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Wrangling on the Range #185

Kicking now - Rope burns




Kicking Under Saddle; Rope Burn

Why does this young gelding kick at riding mates? Also, how to
sooth a rope burn.


My 5-year-old Arabian/Appaloosa gelding is a pleasure to ride,
and usually gets along well with humans and horses. Recently,
though, he's begun kicking at other horses, even his buddy (a
mare), while under saddle. If any horse gets within distance,
he'll kick without warning. Keeping others far enough away can be
difficult when pausing on narrow trails. What might be causing
this behavior, and how can I correct it?


Whenever you see such a dramatic change in behavior, especially
when aggression ocurs without warning signs, consider possible
medical causes first. It's rare for such an extreme behavior
change to "just happen" without an obvious negative occurrence,
such as being trapped and beaten up on by another horse.
If there are medical causes, your gelding's behavior would be
called "irritable aggression" because it's the result of not
feeling well. If you have a toothache, for example, you're much
less tolerant of a small, screaming child at a restaurant than
you would be if feeling fine. If your gelding has a pain
somewhere or is just not feeling well, he could be showing that
same short temper to other horses.
Schedule a good workup by an equine practitioner to look for a
medical or painful cause. Most veterinarians will do a thorough
physical examination and may also want to do blood work if a
medical problem is suspected.
You can help by carefully noting any other slight changes in your
gelding's behavior, such as slower eating or dropping grain
(maybe a tooth problem) or a slower pace coming to the barn (a
mild lameness). No one knows the animal better than you, so some
detective work can be extremely helpful to your veterinarian. The
cause can be subtle and therefore difficult to determine, but the
effort can be rewarding when your horse gets his old personality

BONNIE V. BEAVER, DVM, MS, DACVB College of Veterinary Medicine
Texas A&M University


My 6-year-old Morgan mare got hung up in her longe line recently,
but the resulting abrasion on her pastern didn't look bad enough
to call a vet. It seeped a bit of blood, but I figured I could
treat it myself. Now, almost two weeks later, she's still sore to
the touch at her pastern. The wound has turned black and scaly,
and continues to be pink and raw underneath. Initially I used a
wound-coating powder to dry it out, but lately I've just been
rinsing it to keep it clean. Should I have done something else?
What should I do now? 


Unfortunately, rope burns are common from lead- or longeline
mishaps, like yours, and also from lariat accidents and the act
of tethering horses from the ground (something you should never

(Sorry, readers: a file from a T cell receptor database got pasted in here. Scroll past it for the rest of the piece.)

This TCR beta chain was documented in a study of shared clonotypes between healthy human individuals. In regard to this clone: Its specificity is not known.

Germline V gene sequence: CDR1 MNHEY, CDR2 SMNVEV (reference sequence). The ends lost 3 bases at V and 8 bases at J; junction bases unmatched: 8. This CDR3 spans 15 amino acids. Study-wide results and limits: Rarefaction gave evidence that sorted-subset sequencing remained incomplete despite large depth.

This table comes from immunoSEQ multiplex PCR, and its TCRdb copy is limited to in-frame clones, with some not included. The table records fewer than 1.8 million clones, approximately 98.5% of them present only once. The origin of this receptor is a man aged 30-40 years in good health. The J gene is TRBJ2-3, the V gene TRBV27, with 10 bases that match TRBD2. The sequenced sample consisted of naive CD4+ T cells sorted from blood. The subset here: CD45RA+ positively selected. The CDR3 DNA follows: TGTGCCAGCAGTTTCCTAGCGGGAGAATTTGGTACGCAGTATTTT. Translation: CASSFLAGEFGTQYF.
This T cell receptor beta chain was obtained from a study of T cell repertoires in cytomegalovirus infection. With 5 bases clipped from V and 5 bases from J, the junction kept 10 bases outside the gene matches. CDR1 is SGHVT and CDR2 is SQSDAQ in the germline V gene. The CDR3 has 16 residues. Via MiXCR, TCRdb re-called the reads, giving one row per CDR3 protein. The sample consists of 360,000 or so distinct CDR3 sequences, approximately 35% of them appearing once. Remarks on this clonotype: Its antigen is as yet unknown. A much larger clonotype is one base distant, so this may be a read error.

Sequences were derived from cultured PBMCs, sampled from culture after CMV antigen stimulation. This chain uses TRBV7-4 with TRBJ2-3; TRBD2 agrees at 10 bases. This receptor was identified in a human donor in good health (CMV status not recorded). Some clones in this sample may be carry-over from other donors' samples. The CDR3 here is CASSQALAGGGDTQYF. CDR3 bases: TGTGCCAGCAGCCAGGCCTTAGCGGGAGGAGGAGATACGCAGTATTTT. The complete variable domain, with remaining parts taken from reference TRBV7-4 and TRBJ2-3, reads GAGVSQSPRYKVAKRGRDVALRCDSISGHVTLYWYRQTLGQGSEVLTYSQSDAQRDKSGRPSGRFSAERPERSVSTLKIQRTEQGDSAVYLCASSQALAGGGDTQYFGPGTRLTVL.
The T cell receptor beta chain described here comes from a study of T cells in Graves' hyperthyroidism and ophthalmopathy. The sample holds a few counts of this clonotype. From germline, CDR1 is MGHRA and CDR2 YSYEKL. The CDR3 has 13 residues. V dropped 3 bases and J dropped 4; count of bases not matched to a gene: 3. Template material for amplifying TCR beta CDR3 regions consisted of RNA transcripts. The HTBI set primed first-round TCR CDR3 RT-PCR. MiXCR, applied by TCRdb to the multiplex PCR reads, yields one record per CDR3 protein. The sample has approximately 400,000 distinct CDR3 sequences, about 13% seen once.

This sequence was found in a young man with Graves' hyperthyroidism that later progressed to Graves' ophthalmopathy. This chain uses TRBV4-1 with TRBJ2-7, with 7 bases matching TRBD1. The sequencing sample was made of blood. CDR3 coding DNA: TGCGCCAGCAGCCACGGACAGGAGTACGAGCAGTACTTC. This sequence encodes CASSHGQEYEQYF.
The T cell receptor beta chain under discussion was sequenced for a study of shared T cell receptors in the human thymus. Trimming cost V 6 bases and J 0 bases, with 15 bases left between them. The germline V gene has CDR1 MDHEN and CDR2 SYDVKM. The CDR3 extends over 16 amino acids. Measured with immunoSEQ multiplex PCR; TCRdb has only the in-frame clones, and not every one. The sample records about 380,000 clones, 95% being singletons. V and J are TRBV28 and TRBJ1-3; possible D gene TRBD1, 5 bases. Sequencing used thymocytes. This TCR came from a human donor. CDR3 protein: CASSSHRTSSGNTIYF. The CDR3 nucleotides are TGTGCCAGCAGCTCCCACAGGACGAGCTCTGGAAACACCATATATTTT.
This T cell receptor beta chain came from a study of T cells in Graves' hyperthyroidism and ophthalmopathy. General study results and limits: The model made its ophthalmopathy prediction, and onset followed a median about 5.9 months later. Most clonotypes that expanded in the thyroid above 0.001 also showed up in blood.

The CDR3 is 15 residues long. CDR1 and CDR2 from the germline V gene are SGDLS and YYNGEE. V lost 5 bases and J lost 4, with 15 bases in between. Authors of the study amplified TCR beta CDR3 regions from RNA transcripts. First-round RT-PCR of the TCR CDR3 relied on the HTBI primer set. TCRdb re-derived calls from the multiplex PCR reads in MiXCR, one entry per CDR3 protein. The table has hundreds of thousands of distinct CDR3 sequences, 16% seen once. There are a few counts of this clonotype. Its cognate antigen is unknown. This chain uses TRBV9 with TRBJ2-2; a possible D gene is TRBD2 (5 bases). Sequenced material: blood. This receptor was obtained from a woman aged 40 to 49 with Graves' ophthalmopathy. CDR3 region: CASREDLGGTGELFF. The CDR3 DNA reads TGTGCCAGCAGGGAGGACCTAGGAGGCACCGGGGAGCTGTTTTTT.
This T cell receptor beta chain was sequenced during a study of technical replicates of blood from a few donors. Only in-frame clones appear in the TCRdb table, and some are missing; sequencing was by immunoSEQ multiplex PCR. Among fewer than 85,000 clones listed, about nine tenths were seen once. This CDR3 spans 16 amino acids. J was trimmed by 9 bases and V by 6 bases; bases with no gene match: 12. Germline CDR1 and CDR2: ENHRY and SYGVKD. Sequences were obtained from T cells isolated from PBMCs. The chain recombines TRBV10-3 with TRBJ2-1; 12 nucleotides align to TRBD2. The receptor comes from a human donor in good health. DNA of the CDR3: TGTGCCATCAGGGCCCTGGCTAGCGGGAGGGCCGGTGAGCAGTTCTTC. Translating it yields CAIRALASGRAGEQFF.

do). Pasterns are the most often afflicted part of the horse, and
can be difficult to heal because of their tenderness and
flexibility. Rope burns vary in severity from superficial to deep
wounds torn completely through the skin and into underlying
tissues. If a rope burn doesn't bleed, ice it or run cold water
over it for 20 minutes to cool it down. If it does bleed, call
your veterinarian. Pastern rope burns usually can't be sutured
because there isn't much skin there, the skin's edges are
damaged, and pasterns flex so much. Consequently, rope burns
there must be managed as open wounds, and a vet can provide the
best initial treatment and advice.
It sounds as though your mare's rope burn was moderate, oozing
just a small amount of blood. If it had been deeper, it could've
involved tendons or tendon sheaths (the fluid-filled,
envelope-like structures in which the tendons glide back and
forth). In that case, there would've been a dangerous risk of
infection, and her wound should've been vigorously cleansed and
dressed with an antibiotic ointment, and a support wrap applied
to limit mobility. She'd also have been prescribed antibiotics
and pain meds.
However, even a moderate rope burn can become infected. By two
weeks later, any initial lameness your mare showed should be
getting better, and any swelling should be decreasing. If not, an
infection could be festering. Keep her in a clean environment
that limits her mobility-the less motion, the less tissue
granulation and possible proud flesh. Apply an overthe-counter
antibiotic ointment to the wound once the damaged skin starts to
peel, and continue this through the raw phase - possibly for an
additional couple of weeks. Avoid any caustic topical treatments
or wound powders.
Once the wound finally closes, switch to a soothing ointment
containing lanolin, vitamins A and D, or aloe vera to keep the
fresh skin happy and moisturized. You may need to continue this
for months. Unfortunately, even mild rope burns tend to be quite
painful to the horse; stubbornly form scaly crust while healing;
and usually leave a raised, hairless scar across the area.

DAWN ALVES, DVM All About Equine Veterinary Services Chico,

For much more on wound care, search that phrase at 

Send horse health and behavior questions to
Include horse's age, breed, gender.


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